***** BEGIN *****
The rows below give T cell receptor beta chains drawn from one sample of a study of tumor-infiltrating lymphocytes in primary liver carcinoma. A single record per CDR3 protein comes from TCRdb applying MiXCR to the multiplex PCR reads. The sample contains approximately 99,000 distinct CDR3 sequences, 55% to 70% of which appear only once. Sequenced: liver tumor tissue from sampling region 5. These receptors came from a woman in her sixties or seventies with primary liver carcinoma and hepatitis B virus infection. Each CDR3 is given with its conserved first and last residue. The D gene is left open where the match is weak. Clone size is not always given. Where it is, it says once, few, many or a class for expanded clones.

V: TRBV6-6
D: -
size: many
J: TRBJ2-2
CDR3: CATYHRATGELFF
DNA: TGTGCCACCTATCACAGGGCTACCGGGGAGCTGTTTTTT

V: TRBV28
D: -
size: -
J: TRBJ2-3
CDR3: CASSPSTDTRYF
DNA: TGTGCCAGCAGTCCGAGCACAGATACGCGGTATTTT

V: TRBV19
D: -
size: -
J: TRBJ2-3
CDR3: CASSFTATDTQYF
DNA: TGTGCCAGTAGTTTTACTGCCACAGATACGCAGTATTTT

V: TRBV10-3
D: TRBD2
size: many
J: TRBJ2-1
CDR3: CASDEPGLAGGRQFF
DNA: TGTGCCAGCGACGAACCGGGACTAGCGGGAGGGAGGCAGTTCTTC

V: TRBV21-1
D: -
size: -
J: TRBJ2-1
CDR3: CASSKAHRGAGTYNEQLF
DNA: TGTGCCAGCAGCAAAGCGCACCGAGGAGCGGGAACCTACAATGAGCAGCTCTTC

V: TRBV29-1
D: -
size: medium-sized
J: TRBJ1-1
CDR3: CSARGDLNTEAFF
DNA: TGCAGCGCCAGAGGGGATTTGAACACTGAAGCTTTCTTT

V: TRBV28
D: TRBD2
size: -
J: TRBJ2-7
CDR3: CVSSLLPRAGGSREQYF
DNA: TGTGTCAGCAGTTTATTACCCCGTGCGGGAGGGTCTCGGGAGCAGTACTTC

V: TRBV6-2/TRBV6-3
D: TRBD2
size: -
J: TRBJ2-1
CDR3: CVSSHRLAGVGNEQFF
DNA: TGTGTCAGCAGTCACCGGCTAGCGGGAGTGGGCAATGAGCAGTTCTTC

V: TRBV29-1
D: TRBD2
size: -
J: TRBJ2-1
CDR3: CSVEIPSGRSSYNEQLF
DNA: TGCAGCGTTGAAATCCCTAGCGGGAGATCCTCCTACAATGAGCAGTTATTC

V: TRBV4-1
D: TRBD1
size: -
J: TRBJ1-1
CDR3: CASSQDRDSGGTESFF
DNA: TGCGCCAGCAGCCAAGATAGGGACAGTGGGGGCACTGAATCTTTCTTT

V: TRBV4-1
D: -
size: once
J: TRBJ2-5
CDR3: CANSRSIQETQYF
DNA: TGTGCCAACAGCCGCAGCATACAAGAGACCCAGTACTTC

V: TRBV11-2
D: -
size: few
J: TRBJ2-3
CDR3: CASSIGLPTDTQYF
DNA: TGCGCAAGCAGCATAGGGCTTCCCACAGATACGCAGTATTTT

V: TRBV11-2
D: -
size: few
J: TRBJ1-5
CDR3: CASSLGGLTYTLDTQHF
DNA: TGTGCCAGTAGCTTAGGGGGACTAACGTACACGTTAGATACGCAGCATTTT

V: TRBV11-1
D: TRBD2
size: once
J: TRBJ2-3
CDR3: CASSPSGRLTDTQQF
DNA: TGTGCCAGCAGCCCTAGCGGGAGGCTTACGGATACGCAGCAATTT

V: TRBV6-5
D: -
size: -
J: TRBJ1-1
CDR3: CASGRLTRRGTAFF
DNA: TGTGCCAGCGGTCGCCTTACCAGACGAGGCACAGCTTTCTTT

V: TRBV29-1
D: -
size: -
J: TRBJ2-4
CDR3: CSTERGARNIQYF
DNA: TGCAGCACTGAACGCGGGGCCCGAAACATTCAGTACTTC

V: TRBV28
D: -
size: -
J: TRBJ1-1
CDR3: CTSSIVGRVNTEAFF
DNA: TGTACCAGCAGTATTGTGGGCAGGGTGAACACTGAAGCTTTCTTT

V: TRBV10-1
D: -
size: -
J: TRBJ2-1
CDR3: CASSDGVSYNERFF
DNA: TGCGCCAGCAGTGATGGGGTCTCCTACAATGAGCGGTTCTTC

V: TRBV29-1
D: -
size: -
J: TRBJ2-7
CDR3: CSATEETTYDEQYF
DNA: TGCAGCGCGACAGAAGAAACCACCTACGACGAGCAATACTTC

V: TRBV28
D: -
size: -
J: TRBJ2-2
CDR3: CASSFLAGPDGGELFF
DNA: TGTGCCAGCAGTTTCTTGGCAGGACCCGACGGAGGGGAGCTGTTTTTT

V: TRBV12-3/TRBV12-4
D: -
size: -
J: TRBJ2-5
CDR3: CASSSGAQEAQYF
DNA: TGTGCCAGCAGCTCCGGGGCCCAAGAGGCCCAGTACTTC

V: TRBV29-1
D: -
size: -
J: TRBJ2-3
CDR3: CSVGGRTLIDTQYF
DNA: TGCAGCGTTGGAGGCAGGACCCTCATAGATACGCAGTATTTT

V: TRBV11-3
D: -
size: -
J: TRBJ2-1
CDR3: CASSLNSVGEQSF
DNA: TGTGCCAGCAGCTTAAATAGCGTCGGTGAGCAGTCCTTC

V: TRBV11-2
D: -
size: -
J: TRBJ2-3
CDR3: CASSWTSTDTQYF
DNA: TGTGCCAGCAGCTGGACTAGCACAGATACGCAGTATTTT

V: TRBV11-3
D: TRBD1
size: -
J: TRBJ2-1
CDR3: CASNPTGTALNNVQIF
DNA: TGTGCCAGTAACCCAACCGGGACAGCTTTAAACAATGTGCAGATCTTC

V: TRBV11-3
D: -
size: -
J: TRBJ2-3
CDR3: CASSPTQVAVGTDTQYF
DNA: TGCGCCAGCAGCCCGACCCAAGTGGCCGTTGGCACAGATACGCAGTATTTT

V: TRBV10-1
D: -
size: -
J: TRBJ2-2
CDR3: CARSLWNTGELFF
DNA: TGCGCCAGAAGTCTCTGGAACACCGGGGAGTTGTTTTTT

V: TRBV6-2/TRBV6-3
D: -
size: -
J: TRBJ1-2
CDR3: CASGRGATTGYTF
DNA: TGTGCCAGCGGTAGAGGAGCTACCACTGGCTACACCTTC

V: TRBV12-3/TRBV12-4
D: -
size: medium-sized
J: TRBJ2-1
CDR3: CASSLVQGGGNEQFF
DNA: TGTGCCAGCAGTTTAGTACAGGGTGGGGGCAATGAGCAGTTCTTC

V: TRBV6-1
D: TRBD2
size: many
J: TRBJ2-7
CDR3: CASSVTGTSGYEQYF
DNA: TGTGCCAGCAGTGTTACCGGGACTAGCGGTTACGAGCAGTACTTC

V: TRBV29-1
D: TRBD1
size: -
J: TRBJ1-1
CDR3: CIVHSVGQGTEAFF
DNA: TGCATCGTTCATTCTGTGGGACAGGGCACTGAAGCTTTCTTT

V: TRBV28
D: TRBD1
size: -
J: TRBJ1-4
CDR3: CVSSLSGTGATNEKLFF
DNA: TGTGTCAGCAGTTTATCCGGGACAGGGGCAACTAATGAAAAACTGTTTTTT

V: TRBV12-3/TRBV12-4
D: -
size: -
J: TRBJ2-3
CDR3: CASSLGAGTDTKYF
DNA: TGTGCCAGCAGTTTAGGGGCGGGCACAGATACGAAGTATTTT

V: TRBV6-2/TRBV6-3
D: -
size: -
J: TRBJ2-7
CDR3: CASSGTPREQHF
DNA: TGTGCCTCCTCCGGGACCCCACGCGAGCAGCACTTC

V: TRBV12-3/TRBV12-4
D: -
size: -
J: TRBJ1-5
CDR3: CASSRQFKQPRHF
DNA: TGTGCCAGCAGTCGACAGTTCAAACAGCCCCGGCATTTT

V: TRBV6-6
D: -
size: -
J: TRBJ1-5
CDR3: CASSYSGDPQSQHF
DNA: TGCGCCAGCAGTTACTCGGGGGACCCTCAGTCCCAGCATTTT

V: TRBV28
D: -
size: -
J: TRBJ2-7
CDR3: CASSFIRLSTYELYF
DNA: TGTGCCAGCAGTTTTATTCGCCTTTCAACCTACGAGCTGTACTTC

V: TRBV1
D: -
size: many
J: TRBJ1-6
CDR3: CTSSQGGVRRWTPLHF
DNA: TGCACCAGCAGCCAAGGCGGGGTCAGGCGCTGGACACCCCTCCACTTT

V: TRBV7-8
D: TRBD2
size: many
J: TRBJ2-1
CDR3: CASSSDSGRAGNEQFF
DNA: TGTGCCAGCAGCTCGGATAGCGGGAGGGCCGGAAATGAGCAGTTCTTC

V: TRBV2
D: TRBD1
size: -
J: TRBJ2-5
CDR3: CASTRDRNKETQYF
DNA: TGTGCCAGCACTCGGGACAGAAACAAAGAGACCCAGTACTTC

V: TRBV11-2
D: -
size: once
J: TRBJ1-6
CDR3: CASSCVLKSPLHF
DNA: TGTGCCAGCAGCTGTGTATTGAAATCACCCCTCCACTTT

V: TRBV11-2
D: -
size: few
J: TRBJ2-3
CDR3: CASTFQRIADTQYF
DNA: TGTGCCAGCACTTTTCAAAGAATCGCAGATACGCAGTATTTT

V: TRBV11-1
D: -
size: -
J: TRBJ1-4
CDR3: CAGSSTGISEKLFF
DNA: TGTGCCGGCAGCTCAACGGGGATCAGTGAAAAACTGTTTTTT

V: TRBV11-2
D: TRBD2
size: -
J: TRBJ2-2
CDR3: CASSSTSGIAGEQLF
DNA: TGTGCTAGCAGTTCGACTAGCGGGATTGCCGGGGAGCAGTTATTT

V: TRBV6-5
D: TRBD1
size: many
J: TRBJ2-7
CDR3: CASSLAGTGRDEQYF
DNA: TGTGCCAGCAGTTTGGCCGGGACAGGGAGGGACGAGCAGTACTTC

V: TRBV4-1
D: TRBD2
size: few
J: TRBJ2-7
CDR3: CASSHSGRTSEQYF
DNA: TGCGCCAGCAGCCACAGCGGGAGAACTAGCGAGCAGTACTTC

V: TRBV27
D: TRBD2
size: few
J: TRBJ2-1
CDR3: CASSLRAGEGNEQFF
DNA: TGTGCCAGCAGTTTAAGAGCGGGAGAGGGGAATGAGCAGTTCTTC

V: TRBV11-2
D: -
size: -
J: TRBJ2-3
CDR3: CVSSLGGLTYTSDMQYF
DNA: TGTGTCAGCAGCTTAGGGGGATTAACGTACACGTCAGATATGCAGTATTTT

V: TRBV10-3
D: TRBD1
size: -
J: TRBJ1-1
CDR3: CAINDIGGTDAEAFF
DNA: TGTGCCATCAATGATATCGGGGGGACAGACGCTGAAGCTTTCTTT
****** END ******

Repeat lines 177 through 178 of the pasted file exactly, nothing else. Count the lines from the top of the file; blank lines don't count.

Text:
D: TRBD2
size: many